Getting Things Done by David Allen is a book which is very much discussed and followed on the Interweb. I decided to check it out after screwing up something which seemed disastrous at the time but which I have now forgotten. I hate that feeling of being out of control I get when I miss something important or let someone down.

The author is an organization expert who has distilled all his experience with executives into this amazing foolproof n-step plan to get things done. I had to know. It actually does seem to be a really good system, although somehow the infrastructure doesn't entirely fit into my life, probably because I don't spend a whole lot of time with pen and paper, or computer. You do need to spend a little time on the infrastrucure of the system, but that's better than spending the time looking for lost files or apologizing to people for dropping the ball on things. I did implement some aspects of this book, most notably keeping little notebooks all over the place and writing everything down, and also creating a file system for absolutely everything. It has helped. I will probably get it out again soon and see what other incremental changes I can make.

The Global Warming Survival Handbook by David De Rothschild is a really rather handy little book of ideas on how you can act to reduce global climate change. There are plenty of good ideas in here, including big changes that will really make a difference, like living in a smaller house, close to work, and biking to work. And the most important — changing a lightbulb is good but changing a representative is better: vote for the people who will make a difference. (That's why I voted Liberal. Didn't seem to make a difference... sigh.)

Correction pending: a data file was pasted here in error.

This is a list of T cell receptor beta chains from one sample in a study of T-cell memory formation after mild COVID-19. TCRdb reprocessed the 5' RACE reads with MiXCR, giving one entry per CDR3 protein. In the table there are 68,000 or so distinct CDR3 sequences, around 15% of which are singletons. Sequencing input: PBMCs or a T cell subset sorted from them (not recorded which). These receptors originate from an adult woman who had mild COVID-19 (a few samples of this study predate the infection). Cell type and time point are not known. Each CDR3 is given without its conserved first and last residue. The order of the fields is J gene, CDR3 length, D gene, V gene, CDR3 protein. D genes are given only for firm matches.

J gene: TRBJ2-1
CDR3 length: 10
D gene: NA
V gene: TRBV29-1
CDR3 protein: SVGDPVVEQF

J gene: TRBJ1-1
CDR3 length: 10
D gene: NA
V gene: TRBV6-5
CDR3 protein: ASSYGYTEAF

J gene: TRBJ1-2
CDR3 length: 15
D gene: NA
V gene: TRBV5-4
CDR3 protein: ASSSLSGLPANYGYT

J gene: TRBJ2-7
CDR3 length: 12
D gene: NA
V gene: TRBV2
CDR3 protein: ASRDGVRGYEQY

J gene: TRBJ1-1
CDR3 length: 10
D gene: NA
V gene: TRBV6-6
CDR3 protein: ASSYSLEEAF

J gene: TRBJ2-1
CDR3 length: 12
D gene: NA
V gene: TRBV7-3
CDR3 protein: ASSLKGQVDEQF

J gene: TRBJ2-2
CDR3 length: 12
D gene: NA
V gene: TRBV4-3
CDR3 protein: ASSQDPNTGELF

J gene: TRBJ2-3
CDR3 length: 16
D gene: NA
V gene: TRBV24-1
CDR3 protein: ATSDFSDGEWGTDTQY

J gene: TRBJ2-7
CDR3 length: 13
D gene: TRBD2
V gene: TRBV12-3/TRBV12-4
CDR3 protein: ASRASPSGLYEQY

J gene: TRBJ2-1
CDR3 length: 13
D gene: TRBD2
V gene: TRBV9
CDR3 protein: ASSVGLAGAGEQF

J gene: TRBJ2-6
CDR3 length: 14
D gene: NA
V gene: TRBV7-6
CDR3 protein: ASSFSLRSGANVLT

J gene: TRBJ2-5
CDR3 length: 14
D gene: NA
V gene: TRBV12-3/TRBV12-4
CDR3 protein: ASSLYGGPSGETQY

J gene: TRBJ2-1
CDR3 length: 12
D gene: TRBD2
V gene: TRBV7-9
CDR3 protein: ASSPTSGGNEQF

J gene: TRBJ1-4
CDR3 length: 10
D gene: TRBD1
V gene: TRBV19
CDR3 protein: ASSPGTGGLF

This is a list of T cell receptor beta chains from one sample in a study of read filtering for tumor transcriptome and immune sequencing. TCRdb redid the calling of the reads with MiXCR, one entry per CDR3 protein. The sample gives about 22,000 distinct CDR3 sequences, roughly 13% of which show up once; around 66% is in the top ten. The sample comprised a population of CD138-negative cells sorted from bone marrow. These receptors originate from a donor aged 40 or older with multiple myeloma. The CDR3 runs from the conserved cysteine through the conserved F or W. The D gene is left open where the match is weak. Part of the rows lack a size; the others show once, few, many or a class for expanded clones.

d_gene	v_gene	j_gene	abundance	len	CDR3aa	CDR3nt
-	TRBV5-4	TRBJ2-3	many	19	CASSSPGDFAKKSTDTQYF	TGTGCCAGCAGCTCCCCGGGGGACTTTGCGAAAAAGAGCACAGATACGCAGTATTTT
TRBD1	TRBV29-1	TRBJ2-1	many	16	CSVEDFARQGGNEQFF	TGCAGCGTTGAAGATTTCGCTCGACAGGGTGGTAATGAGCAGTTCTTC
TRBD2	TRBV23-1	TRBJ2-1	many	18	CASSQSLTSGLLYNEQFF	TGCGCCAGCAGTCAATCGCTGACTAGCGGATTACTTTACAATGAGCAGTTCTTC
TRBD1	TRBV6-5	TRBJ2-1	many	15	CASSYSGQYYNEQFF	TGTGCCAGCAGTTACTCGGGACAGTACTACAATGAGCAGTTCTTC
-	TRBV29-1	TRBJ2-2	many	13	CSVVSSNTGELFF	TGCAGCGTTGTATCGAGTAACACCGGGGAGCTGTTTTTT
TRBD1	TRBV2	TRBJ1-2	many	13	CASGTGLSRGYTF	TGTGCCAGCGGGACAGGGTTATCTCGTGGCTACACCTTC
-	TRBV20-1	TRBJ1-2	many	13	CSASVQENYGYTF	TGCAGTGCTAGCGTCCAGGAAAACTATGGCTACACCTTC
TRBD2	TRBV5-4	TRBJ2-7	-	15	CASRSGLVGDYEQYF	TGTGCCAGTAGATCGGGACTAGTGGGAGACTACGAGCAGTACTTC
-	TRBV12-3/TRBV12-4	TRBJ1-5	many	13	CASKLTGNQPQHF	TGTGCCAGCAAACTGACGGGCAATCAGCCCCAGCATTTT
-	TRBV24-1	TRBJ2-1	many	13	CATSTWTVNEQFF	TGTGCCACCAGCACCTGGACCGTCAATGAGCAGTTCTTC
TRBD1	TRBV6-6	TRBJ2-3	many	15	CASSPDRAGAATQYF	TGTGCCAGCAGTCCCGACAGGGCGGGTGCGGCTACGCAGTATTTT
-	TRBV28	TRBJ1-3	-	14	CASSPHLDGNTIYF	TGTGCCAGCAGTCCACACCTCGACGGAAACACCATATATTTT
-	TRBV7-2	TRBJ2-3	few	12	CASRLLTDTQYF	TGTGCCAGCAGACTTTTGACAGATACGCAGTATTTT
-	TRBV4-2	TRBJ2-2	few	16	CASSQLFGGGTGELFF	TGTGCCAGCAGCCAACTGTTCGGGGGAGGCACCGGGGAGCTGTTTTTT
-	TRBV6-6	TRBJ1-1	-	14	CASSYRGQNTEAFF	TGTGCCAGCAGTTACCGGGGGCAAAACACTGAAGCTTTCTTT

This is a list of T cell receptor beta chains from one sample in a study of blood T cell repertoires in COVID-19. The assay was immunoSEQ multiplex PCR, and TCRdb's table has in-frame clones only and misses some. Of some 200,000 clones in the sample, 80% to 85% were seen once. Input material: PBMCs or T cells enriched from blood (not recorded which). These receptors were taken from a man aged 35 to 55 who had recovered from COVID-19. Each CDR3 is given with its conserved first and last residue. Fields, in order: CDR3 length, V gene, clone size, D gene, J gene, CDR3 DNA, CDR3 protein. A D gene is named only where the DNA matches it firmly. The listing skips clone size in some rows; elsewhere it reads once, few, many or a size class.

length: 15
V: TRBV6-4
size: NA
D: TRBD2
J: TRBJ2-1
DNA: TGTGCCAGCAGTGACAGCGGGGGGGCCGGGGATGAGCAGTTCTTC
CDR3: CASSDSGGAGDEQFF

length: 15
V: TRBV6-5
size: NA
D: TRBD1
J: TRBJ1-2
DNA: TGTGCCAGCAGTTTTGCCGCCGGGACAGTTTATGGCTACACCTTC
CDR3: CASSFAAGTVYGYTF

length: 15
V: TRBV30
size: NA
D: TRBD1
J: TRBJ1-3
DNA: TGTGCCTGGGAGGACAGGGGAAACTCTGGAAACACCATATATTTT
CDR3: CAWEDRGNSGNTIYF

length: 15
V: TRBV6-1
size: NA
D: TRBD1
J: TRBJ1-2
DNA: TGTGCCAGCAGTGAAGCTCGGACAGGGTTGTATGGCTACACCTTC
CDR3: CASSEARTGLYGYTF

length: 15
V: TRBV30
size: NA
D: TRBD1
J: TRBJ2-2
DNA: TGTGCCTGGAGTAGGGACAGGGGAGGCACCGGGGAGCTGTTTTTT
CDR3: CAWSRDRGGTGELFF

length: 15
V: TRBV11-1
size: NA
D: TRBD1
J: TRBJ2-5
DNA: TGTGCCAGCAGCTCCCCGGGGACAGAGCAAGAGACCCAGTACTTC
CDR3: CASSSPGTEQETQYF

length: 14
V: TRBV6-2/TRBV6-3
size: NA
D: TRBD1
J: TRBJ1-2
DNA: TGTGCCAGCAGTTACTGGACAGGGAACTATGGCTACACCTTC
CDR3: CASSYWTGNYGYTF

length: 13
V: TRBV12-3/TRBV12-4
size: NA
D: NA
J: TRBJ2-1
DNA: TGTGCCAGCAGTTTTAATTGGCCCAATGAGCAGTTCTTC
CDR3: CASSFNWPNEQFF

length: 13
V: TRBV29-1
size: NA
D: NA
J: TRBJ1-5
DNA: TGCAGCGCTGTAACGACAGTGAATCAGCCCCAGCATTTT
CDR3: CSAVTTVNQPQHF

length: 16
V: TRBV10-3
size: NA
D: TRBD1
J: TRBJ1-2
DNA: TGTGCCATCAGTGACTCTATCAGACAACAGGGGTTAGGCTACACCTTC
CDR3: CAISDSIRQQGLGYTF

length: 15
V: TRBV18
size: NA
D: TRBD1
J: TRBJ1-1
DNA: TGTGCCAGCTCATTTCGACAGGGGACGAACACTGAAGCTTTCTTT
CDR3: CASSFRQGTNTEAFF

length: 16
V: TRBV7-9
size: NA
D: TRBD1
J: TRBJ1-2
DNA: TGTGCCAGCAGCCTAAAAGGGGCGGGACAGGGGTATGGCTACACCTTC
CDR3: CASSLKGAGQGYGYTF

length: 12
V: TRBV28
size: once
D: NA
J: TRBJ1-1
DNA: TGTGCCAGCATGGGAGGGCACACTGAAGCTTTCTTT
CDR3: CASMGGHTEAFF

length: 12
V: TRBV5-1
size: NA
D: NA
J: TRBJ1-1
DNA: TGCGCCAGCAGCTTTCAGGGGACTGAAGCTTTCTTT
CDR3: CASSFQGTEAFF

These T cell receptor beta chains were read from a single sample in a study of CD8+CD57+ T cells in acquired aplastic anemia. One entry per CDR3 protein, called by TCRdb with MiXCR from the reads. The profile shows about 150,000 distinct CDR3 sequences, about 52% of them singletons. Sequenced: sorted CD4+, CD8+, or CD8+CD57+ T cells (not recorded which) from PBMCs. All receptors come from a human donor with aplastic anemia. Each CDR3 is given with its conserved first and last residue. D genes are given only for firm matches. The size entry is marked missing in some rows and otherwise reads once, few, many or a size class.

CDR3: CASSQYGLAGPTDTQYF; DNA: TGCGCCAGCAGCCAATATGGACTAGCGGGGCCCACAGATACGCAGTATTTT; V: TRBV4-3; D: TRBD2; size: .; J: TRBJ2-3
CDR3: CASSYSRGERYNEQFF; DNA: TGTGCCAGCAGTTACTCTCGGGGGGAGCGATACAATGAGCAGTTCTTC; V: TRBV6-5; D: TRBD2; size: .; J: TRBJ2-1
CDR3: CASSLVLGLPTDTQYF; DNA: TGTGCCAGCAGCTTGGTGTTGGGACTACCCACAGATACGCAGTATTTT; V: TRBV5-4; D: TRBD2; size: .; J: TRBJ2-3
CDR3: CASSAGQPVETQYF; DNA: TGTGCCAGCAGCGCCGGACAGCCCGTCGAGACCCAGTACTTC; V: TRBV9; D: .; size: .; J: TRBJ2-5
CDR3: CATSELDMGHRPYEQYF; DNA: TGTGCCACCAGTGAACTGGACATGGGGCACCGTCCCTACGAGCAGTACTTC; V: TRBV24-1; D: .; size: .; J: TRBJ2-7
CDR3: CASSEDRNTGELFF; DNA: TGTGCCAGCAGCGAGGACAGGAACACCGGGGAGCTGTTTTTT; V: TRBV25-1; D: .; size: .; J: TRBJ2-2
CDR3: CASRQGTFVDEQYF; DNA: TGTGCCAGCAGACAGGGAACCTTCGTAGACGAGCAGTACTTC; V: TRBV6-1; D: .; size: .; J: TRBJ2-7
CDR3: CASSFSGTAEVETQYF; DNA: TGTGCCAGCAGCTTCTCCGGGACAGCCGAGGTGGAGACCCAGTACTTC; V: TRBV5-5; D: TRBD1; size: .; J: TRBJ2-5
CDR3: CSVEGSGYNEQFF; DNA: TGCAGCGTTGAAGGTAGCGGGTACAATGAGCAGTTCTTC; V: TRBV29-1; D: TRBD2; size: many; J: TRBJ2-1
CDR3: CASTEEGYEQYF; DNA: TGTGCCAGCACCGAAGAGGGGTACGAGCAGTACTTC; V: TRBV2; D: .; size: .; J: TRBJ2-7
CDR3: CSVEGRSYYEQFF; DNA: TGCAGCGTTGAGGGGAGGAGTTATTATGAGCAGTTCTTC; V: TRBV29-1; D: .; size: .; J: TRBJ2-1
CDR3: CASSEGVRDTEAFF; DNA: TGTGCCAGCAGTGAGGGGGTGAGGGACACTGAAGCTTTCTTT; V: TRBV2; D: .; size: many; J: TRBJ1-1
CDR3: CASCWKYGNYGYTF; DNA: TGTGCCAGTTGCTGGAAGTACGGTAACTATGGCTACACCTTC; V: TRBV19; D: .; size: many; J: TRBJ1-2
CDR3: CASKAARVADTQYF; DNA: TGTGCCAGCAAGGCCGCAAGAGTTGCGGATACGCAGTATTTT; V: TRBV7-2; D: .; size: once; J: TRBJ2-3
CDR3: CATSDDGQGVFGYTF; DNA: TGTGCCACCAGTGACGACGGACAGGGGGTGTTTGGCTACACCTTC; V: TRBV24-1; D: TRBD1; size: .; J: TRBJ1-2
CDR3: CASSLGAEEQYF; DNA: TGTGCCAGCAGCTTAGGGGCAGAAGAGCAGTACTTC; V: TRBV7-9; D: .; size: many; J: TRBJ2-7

I read this book in tandem with a little piece of crap that calls itself something like The Green Book. It's a bunch of tips from celebrities on how you can prevent climate change. The other book was written with scientists, and if I might advise you, when given the choice between taking tips from celebrities or taking tips from scientists on matters of science, go with the scientists. Celebrities have lots of great tips on, I dunno, mascara, but they don't know crap about climate change. This book perpetuates the nice myth that we'll be able to save the world without too much inconvenience. They suggest such profound changes as using paper matches instead of wooden matches. Not taking a receipt at the ATM. I think my favourite celebrity advice was from Jennifer Aniston. Apparently she saves water by brushing her teeth in the shower. Now unless I'm out of touch and Jennifer Aniston is actually the earthly manifestation of the multi-armed Hindu goddess of destruction Kali and can actually brush her teeth and soap up her hoo-hah &at the same time, brushing your teeth in the shower is exactly the same thing as brushing your teeth in front of the sink with the tap running! Stupid, so so stupid.

The book is notable only for it's amazing analogies: if everyone in America switched to single-ply tissues, say, a wad of snotrag the size of a cruise ship would be saved every year!
They must have had a team of interns devoted to the creation of a giant database of various dimensions and their pithy equivalents.

When You Catch An Adjective, Kill It by Ben Yagoda. I love a good grammar book but this one didn't grab me. It's a long time since I read it so I can't remember why. Let's see what I wrote in my notebook... Okay, I said I didn't really learn anything about parts of speech (the topic of the book) because that stuff is inherently boring, but I enjoyed the discussions of historical and popular usage.

One thing that stayed with me is that "they" as the gender-neutral pronoun was in use before "he or she", so I will happily keep saying "they" when gender is not specified.